This is probably the hardest part for me. I’m a bit of a fidget. Or someone will pull out a bag of chips and however delicately I try to remove a tasty treat I’ll always end up smudging colour across the bag or studding my fresh nails with chippy crumbs. I have also been known to make the fatal mistake of doing my nails to close to going out, in a last-minute ditch for perfection, in which case you promptly smear or scuff one as you perform the outfit-change frenzy dance. But the worst scenario is the sudden need to go to the toilet 5 minutes after you’ve finished. Guaranteed destruction of at least one hand, no matter how delicately you pull up your pants. It might humour you to know I once called for bf to come and do it for me. Ahhh couple life. Nothing is sacred.

I must say I take a lot more notice of people’s nails these days. There is this woman who gets on my bus who is one of those “not particularly attractive but makes up for it with a perfectly preened appearance” types you sometimes have to admire. But then she was standing and holding on to the seat in front of me and I noticed her nails! They were bitten down so far past her fingertips the skin appeared to actually be growing over the top of the nail. Disgusting! My opinion of her quickly changed. She might be able to keep up the charade up top, but as soon as you caught a glimpse of her hands any admiration was out the door. How vile! I thought. And then I realised that once (albeit to a lesser extent) that could have been me.

So now it’s a part of my regular routine. I have a cupboard full of colours (many of them ridiculously similar in shade, as I am often drawn to the same colours but seem to think if it’s a different brand it might somehow be different). The other end of the routine however is to pick it all off a few days later. Usually while bored at work. If you get enough layers you can just about peel the whole nail off in one piece and it is OH SO satisfying. Probably not the best for the integrity of the nail, but I soon get it covered up with the next shade. God forbid that I do not fix things up within the next 24 hours, because a bare nail is prone to inspection, picking, and eventual biting.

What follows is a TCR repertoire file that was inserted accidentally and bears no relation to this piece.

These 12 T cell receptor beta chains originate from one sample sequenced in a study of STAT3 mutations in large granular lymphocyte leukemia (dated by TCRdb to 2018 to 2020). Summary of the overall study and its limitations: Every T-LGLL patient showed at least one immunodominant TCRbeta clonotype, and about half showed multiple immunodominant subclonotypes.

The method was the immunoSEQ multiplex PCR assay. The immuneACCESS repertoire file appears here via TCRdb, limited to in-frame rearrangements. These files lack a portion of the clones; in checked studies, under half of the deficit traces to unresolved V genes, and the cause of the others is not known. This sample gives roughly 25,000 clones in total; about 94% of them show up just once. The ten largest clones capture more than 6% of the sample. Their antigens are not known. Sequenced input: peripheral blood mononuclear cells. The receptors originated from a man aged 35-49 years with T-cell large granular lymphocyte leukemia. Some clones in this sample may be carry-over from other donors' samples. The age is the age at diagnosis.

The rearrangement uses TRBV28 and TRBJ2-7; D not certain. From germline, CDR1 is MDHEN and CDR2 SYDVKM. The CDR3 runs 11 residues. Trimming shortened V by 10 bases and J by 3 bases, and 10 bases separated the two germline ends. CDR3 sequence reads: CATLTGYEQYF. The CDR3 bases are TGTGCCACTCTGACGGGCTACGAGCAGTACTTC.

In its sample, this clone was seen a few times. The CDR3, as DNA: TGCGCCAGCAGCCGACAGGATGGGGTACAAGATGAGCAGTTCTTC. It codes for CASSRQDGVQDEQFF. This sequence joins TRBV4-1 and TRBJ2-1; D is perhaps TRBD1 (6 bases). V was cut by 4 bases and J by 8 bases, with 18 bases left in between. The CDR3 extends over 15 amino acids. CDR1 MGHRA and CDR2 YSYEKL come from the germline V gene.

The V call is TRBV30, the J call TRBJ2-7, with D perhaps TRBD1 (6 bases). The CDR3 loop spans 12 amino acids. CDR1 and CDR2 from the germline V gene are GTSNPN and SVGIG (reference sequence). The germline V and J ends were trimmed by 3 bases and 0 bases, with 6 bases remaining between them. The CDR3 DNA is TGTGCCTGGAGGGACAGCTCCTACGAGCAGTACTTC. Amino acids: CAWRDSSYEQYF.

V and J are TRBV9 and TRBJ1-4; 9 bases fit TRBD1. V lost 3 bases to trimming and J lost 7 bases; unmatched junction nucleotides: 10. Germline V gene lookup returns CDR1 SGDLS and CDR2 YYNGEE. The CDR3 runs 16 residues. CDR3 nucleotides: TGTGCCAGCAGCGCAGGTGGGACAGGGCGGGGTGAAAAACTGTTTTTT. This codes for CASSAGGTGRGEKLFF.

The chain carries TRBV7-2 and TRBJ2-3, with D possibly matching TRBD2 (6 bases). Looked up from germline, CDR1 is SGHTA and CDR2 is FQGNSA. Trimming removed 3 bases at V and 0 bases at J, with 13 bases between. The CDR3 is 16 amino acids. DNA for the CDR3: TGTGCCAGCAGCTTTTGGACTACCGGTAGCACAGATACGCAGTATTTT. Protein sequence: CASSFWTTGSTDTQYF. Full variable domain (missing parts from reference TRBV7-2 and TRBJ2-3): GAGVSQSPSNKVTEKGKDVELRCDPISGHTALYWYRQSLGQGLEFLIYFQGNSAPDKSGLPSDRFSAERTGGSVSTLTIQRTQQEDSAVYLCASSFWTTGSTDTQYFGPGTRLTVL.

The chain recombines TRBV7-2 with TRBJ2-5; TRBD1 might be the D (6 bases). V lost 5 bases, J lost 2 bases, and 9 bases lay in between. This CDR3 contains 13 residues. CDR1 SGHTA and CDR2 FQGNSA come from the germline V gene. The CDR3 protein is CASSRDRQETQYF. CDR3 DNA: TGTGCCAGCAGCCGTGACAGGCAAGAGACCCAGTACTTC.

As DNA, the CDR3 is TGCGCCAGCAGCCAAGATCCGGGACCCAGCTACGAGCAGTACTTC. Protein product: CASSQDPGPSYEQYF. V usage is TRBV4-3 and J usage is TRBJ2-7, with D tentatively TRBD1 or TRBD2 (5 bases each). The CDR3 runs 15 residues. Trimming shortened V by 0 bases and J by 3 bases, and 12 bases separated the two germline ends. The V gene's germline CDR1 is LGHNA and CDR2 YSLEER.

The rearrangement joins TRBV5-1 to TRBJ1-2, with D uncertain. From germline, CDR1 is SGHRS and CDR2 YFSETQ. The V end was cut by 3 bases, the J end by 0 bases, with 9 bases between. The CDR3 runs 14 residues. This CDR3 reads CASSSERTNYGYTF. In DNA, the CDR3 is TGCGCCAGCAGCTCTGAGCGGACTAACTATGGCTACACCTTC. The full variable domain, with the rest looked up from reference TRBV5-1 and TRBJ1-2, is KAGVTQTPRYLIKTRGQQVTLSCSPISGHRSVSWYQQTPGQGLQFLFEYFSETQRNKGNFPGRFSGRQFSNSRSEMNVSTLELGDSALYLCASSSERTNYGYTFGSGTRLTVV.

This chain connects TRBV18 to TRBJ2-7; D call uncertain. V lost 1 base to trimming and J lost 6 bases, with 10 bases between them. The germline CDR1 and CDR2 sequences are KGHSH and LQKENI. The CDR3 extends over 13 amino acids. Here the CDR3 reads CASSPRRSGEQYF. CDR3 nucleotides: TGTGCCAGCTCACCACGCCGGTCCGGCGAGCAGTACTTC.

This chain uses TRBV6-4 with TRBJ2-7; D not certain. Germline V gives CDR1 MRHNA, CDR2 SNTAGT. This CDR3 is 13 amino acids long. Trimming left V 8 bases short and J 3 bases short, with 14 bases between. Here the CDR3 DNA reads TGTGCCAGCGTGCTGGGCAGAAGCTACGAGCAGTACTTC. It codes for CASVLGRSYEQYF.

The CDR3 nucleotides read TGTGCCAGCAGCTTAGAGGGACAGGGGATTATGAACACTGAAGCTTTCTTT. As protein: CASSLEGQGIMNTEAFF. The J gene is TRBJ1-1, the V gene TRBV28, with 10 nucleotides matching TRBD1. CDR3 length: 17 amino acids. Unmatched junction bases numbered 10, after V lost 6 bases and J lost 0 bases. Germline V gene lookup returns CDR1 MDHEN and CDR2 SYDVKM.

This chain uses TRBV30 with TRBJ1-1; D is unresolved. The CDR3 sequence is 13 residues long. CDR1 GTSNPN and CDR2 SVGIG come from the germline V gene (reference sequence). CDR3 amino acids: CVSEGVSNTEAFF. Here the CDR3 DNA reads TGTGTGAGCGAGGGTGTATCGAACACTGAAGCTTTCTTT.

This season’s colours are essentially springy, mostly pastel shades and with quite a matte finish. It certainly stands out. I’m normally one for a darker colour, but I have found a fondness for bright oranges – perhaps because it is a colour I wouldn’t wear in any other case. It’s all brightness and fun and spring/summer ready, so leave the winter hues behind and make a splash in pastel!

Thursday, September 1, 2011

reality bites

I don’t usually like to talk too much about my endeavours to lose weight because it’s a subject that can be offensive to some and seen as self-indulgent to others.
I’ve been struggling around the 60kg mark for a few years now. The problem was first discovered in my Brougham Street flat in 2005, I was no longer 55kg. I had never been on a diet. I had never used scales before until curiosity got the better of me and there happened to be some in the bathroom – a remnant from a flatmate passed, probably completely off-balance, but they quietly informed me I weighed 57kg.

I promptly joined the gym.

I had been dancing since I was 6 years old, the equivalent of two-thirds of my life at the time, and I had never watched what passed through my lips. A massive fan of McDonalds, sweets, and positively mad for bread, I am prime candidate for what the Americans call the Freshman 5. I left dance behind in my hometown and started uni - a life of late nights and drinking, strangely scheduled bain marie meals and an endless supply of lollies at the hotel where I worked night shifts, and a habit causing late-night baking binges and trips to the dairy. I gave in to every craving that momentarily popped into my head.